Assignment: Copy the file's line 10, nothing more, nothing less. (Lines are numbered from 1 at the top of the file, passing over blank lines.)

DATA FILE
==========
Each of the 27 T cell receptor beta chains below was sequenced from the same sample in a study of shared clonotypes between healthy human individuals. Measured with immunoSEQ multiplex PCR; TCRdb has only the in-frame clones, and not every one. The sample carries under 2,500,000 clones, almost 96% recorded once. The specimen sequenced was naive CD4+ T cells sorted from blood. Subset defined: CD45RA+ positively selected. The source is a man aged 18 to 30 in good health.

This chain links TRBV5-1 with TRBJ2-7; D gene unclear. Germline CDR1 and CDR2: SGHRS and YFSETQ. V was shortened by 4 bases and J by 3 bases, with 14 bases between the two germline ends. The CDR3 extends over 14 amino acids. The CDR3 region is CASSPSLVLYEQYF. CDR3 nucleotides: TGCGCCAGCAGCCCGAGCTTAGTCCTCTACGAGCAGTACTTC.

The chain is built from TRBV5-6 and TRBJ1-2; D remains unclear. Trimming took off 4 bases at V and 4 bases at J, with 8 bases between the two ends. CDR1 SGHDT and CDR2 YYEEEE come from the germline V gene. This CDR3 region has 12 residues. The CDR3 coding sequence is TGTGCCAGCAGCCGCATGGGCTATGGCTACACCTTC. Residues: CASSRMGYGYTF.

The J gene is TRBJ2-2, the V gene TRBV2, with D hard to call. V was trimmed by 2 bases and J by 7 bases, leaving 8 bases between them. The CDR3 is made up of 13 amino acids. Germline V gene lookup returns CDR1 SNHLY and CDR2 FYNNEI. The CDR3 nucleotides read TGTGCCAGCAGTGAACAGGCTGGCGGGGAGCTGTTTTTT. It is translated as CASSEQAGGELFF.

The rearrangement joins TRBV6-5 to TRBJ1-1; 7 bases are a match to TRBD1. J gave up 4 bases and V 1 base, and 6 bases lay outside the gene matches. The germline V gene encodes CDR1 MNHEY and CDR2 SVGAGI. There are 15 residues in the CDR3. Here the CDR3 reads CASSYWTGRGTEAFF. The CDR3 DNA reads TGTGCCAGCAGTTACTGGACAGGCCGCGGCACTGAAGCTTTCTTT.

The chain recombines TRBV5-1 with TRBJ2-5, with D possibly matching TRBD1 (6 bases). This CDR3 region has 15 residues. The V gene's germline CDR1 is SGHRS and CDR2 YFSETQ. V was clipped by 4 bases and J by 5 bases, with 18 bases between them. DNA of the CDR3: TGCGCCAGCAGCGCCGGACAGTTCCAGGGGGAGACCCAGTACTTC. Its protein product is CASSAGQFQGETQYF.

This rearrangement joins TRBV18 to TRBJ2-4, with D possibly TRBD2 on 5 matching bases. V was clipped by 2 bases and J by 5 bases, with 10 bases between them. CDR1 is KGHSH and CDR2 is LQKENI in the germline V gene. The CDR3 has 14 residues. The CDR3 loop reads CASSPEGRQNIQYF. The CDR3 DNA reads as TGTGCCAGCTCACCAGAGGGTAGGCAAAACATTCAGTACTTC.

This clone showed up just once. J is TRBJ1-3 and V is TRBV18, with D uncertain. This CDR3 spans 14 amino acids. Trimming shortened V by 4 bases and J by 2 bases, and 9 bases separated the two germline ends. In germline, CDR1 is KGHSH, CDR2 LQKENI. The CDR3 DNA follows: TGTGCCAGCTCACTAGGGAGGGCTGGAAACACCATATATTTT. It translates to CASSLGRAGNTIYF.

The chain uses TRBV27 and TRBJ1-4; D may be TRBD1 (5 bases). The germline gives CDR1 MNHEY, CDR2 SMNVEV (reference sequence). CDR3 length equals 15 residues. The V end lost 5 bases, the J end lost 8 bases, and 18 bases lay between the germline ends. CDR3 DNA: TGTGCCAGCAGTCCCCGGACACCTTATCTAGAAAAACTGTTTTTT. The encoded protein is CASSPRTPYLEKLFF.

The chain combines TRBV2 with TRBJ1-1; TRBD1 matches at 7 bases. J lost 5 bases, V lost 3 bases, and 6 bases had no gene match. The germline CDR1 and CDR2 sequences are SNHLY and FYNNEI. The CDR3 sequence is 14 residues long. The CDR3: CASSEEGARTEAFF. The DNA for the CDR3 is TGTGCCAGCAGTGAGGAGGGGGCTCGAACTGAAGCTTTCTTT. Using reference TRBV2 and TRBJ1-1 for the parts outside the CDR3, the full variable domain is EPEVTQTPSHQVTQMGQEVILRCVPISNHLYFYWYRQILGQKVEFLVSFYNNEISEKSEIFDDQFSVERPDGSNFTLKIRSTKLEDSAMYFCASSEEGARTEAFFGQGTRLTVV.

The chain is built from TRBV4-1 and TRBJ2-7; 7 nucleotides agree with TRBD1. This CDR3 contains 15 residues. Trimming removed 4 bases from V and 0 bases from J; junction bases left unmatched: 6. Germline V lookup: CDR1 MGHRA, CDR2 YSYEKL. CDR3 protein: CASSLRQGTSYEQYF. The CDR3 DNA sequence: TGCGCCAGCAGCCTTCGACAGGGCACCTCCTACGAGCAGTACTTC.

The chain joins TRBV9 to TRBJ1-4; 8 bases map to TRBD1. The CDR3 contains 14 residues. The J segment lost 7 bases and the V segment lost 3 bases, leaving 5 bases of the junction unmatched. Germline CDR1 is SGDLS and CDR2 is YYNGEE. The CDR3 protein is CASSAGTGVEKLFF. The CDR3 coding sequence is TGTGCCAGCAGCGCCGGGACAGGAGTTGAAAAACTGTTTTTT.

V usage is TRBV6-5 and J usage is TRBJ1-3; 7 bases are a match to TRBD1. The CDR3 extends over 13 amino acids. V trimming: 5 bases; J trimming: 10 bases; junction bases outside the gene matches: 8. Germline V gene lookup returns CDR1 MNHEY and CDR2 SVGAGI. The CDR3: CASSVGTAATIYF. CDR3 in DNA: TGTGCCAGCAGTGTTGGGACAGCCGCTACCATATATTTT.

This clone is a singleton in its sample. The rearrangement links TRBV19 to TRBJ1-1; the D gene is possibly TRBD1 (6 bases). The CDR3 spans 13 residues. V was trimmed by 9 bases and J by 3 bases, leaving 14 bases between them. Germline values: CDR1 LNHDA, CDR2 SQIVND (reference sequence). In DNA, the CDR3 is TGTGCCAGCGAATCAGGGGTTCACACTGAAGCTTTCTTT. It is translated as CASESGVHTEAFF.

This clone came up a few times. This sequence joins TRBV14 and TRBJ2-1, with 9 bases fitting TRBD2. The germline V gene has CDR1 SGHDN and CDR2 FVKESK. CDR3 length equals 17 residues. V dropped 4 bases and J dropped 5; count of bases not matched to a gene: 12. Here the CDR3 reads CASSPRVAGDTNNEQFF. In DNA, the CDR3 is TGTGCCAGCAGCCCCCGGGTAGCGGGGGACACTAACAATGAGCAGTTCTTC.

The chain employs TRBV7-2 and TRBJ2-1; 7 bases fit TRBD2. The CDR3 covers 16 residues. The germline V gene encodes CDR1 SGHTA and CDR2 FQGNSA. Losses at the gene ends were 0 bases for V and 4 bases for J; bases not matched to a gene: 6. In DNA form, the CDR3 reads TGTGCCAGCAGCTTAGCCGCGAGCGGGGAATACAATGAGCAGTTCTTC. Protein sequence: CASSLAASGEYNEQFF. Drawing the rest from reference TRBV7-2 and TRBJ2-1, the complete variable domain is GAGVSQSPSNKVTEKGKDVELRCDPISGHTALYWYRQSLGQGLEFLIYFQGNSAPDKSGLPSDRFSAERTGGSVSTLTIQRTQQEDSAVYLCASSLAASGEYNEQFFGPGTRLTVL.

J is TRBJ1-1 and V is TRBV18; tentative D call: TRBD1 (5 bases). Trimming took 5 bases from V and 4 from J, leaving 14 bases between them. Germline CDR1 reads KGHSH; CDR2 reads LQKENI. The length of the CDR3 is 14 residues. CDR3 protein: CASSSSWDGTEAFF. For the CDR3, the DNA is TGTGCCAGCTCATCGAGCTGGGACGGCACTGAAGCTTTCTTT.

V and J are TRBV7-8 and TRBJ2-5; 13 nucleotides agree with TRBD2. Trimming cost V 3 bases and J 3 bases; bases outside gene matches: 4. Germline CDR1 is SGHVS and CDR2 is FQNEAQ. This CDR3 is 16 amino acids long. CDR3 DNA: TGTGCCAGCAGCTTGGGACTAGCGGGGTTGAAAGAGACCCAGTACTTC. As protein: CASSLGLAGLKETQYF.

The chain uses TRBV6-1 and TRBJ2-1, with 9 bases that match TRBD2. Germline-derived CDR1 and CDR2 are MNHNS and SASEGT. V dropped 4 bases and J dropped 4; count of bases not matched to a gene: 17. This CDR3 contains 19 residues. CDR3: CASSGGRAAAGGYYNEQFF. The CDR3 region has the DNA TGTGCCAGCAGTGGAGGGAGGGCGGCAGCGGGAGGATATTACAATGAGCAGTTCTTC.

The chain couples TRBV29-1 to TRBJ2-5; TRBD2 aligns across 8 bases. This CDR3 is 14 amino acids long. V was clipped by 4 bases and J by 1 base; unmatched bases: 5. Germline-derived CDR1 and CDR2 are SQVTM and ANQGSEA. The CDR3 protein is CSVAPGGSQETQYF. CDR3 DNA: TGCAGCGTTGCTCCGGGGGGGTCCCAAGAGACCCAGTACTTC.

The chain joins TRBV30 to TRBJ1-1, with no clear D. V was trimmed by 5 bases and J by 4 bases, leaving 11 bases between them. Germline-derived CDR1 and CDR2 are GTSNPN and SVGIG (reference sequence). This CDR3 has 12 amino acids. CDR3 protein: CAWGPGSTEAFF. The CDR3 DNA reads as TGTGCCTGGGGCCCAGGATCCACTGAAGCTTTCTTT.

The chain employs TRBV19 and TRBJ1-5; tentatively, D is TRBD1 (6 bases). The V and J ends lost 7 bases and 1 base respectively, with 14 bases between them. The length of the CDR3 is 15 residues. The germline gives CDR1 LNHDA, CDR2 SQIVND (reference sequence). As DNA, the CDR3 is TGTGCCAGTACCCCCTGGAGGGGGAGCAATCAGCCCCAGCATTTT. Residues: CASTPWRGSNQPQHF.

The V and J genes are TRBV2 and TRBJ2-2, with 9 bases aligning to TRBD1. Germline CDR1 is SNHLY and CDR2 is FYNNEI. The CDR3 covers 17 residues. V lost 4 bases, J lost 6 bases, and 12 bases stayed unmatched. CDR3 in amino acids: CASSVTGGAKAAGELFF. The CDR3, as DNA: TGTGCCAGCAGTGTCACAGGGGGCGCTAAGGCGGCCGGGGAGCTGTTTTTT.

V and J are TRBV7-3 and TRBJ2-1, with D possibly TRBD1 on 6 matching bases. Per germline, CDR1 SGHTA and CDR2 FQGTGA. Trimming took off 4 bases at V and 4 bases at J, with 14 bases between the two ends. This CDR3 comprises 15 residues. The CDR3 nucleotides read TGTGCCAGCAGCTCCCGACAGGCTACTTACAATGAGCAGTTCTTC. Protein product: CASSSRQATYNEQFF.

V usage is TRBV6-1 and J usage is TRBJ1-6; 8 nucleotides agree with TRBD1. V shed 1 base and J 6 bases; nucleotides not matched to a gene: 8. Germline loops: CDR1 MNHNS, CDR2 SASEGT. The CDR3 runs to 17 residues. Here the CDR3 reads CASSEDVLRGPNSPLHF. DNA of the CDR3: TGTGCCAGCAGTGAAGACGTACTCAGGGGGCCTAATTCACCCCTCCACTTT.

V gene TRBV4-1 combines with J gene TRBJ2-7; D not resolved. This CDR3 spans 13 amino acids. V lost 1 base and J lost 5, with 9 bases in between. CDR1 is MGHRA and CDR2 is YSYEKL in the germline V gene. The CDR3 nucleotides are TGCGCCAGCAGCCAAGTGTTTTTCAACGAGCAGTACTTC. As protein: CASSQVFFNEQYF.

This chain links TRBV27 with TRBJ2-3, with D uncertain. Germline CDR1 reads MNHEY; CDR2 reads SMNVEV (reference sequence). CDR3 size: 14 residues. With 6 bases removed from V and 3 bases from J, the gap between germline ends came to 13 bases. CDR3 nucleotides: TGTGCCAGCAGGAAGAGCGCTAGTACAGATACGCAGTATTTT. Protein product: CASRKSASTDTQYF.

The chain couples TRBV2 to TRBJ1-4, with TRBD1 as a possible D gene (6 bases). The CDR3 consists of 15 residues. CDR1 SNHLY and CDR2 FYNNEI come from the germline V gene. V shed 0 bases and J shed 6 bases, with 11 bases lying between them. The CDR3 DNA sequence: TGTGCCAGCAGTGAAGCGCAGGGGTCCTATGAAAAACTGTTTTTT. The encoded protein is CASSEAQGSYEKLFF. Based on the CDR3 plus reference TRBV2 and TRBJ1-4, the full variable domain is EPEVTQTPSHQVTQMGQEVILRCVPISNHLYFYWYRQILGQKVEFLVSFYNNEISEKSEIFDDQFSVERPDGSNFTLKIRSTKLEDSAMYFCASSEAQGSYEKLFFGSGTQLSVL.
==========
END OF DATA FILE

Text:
The chain combines TRBV2 with TRBJ1-1; TRBD1 matches at 7 bases. J lost 5 bases, V lost 3 bases, and 6 bases had no gene match. The germline CDR1 and CDR2 sequences are SNHLY and FYNNEI. The CDR3 sequence is 14 residues long. The CDR3: CASSEEGARTEAFF. The DNA for the CDR3 is TGTGCCAGCAGTGAGGAGGGGGCTCGAACTGAAGCTTTCTTT. Using reference TRBV2 and TRBJ1-1 for the parts outside the CDR3, the full variable domain is EPEVTQTPSHQVTQMGQEVILRCVPISNHLYFYWYRQILGQKVEFLVSFYNNEISEKSEIFDDQFSVERPDGSNFTLKIRSTKLEDSAMYFCASSEEGARTEAFFGQGTRLTVV.